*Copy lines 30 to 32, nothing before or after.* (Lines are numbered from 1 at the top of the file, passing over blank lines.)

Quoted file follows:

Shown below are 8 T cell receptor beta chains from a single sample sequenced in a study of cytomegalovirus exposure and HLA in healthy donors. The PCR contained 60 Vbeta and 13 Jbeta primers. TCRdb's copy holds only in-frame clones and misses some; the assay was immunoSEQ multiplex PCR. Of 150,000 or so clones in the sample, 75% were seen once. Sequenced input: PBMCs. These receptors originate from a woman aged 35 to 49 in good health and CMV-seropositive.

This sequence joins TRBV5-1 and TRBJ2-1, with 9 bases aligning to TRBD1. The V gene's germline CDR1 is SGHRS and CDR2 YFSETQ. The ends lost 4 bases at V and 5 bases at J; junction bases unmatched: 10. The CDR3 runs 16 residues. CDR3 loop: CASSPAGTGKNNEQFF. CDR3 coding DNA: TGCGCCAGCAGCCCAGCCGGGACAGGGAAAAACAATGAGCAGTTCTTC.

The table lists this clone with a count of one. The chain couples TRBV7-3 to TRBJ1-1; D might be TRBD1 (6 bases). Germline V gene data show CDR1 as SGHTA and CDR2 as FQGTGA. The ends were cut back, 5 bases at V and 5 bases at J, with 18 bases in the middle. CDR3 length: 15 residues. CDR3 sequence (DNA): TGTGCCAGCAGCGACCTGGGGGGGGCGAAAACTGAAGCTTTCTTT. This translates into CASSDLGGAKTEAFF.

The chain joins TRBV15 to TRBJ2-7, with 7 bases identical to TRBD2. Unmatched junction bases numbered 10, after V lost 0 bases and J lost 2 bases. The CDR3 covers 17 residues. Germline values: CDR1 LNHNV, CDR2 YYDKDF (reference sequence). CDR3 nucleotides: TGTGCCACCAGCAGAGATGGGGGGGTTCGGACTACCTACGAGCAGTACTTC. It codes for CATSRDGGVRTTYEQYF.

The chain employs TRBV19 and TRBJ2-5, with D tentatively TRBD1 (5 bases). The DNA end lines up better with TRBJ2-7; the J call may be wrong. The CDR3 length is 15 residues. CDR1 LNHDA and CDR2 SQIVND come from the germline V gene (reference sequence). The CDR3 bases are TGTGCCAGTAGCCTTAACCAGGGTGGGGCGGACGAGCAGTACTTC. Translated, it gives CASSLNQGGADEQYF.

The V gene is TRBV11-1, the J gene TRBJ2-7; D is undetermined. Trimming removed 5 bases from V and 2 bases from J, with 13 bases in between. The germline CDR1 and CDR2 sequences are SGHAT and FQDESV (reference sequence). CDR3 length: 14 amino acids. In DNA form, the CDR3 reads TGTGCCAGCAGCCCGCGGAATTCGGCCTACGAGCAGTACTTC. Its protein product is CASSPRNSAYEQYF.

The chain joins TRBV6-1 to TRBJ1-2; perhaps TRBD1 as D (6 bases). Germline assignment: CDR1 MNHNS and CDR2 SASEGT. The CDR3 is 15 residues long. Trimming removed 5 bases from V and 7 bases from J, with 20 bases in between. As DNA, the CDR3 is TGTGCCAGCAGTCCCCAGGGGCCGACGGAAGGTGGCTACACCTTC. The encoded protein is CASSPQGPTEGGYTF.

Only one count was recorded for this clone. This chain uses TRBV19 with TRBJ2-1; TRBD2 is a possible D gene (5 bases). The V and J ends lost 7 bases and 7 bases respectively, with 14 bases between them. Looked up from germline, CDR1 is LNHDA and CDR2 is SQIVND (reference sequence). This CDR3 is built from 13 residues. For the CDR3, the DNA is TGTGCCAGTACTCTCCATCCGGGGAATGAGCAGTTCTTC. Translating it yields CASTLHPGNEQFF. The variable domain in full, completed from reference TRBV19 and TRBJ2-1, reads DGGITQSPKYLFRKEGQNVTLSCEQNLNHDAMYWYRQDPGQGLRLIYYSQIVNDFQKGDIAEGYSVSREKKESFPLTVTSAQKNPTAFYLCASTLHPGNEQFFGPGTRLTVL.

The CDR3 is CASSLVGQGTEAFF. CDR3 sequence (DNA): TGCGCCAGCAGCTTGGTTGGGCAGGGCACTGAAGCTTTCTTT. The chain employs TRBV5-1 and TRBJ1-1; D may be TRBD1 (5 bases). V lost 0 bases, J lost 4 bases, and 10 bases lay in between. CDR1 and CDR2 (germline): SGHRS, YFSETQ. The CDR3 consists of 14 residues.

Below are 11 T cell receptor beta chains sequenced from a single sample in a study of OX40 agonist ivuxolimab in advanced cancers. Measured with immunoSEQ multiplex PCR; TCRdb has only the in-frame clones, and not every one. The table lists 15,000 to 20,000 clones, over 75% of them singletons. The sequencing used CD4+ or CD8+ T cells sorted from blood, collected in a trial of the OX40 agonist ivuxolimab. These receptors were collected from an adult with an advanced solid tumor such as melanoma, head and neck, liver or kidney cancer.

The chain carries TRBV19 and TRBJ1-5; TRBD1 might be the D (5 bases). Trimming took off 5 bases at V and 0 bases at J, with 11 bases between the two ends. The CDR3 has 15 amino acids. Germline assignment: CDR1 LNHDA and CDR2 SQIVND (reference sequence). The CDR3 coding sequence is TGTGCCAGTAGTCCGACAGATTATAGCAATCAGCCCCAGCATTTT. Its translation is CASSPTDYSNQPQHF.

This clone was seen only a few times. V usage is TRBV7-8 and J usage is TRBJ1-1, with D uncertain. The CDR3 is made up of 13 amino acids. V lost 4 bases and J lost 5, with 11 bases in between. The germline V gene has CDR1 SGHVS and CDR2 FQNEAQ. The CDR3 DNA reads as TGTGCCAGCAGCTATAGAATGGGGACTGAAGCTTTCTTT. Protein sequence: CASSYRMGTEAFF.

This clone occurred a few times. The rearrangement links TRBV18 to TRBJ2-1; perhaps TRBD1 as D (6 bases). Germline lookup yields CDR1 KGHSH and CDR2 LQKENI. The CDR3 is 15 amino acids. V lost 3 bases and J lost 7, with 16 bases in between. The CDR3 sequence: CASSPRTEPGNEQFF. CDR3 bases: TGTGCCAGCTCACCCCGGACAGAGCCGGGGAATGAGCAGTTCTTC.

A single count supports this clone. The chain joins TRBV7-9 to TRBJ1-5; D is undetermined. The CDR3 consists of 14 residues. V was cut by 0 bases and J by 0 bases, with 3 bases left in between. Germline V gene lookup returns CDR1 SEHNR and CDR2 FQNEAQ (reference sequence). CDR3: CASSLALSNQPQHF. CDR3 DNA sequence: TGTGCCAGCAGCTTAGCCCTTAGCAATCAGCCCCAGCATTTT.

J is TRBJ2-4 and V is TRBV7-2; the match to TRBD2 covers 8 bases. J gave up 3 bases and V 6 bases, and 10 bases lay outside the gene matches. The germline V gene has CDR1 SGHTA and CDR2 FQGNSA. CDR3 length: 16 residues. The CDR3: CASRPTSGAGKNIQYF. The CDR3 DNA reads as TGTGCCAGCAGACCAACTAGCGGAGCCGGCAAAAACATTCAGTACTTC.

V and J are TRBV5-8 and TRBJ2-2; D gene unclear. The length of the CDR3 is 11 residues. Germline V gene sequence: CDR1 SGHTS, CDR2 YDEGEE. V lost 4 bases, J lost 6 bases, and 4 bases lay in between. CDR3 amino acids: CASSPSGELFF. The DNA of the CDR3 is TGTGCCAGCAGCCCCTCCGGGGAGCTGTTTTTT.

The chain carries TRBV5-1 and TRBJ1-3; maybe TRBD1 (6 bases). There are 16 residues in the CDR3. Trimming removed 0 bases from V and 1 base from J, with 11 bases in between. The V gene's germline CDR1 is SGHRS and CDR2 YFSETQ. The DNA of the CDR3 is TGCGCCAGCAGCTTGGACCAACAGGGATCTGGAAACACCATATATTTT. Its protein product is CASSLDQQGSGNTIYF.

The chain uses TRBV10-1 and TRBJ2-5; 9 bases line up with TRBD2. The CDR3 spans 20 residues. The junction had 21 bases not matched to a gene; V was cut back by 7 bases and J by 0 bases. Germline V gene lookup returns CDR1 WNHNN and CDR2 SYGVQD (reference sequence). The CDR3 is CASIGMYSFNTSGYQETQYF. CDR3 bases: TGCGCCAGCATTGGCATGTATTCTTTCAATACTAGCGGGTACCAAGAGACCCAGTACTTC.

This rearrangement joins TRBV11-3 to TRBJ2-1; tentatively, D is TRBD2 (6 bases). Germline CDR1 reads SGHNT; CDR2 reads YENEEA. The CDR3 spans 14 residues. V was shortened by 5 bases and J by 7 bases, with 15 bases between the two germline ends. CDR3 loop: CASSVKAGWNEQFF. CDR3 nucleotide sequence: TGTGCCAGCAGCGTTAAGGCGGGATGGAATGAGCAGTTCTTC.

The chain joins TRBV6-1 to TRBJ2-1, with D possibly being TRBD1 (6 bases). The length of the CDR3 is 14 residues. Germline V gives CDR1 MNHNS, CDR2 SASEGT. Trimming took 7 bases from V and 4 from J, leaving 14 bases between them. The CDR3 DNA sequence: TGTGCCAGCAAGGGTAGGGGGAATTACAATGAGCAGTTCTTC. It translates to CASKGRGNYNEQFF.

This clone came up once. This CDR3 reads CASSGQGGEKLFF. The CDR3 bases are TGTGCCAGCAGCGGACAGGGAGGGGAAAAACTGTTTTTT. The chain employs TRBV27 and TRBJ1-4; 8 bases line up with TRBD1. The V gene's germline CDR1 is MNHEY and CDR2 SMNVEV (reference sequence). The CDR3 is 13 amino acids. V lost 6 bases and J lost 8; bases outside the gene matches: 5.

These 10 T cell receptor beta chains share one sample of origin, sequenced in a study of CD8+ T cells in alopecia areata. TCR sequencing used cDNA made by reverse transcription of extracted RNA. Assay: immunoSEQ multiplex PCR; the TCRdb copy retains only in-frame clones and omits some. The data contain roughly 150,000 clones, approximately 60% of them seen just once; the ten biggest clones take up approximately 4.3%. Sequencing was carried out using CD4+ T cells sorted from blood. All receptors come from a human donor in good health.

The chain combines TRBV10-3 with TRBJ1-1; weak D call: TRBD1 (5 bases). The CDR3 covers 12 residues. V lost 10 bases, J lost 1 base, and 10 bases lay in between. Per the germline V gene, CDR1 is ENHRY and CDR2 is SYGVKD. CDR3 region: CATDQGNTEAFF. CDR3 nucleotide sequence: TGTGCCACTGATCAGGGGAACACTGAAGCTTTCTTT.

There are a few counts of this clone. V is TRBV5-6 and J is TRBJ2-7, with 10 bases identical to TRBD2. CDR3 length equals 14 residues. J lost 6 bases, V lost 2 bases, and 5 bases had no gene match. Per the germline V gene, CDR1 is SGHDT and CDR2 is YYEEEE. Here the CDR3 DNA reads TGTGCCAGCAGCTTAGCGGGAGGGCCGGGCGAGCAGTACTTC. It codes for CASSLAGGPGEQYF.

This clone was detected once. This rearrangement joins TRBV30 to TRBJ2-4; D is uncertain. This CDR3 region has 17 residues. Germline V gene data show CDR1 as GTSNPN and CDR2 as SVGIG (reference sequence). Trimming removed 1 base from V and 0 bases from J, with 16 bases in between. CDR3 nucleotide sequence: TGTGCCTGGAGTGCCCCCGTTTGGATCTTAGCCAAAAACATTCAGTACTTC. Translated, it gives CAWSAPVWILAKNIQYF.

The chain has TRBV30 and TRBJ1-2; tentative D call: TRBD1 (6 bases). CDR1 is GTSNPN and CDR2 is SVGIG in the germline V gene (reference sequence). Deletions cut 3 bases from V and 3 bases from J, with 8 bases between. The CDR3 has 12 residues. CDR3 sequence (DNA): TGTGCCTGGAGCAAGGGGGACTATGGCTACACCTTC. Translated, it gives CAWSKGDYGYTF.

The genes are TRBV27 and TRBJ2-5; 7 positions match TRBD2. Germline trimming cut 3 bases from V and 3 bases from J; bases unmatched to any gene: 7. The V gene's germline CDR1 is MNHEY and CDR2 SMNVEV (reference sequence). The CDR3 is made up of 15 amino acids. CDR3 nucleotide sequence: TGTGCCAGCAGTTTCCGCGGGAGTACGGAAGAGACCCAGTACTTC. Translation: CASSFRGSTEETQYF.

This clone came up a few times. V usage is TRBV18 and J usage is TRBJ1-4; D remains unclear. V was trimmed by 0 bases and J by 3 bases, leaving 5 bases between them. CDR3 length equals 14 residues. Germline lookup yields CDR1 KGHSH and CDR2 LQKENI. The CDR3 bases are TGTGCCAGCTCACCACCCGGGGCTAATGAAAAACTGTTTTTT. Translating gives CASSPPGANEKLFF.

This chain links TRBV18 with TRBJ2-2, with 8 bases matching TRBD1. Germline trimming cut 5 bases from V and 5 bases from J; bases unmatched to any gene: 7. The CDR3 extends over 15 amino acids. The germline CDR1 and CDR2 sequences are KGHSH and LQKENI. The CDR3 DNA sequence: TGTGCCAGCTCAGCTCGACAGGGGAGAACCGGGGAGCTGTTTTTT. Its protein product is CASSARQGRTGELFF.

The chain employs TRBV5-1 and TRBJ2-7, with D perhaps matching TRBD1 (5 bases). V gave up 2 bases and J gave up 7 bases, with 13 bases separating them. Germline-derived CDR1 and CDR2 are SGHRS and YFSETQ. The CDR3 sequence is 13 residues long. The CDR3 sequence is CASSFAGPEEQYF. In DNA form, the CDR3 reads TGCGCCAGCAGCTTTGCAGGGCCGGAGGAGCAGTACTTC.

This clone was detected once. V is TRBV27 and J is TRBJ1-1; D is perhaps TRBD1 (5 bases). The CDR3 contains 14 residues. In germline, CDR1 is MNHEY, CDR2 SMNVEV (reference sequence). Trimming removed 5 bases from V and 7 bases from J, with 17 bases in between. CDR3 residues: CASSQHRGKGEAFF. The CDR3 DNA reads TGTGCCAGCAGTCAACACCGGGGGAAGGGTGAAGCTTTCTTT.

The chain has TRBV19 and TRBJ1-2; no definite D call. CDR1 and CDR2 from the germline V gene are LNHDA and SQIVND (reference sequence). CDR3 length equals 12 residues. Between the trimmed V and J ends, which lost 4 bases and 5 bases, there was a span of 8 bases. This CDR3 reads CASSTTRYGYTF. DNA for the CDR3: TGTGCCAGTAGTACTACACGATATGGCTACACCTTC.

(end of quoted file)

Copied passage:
The chain employs TRBV5-1 and TRBJ2-7, with D perhaps matching TRBD1 (5 bases). V gave up 2 bases and J gave up 7 bases, with 13 bases separating them. Germline-derived CDR1 and CDR2 are SGHRS and YFSETQ. The CDR3 sequence is 13 residues long. The CDR3 sequence is CASSFAGPEEQYF. In DNA form, the CDR3 reads TGCGCCAGCAGCTTTGCAGGGCCGGAGGAGCAGTACTTC.

This clone was detected once. V is TRBV27 and J is TRBJ1-1; D is perhaps TRBD1 (5 bases). The CDR3 contains 14 residues. In germline, CDR1 is MNHEY, CDR2 SMNVEV (reference sequence). Trimming removed 5 bases from V and 7 bases from J, with 17 bases in between. CDR3 residues: CASSQHRGKGEAFF. The CDR3 DNA reads TGTGCCAGCAGTCAACACCGGGGGAAGGGTGAAGCTTTCTTT.

The chain has TRBV19 and TRBJ1-2; no definite D call. CDR1 and CDR2 from the germline V gene are LNHDA and SQIVND (reference sequence). CDR3 length equals 12 residues. Between the trimmed V and J ends, which lost 4 bases and 5 bases, there was a span of 8 bases. This CDR3 reads CASSTTRYGYTF. DNA for the CDR3: TGTGCCAGTAGTACTACACGATATGGCTACACCTTC.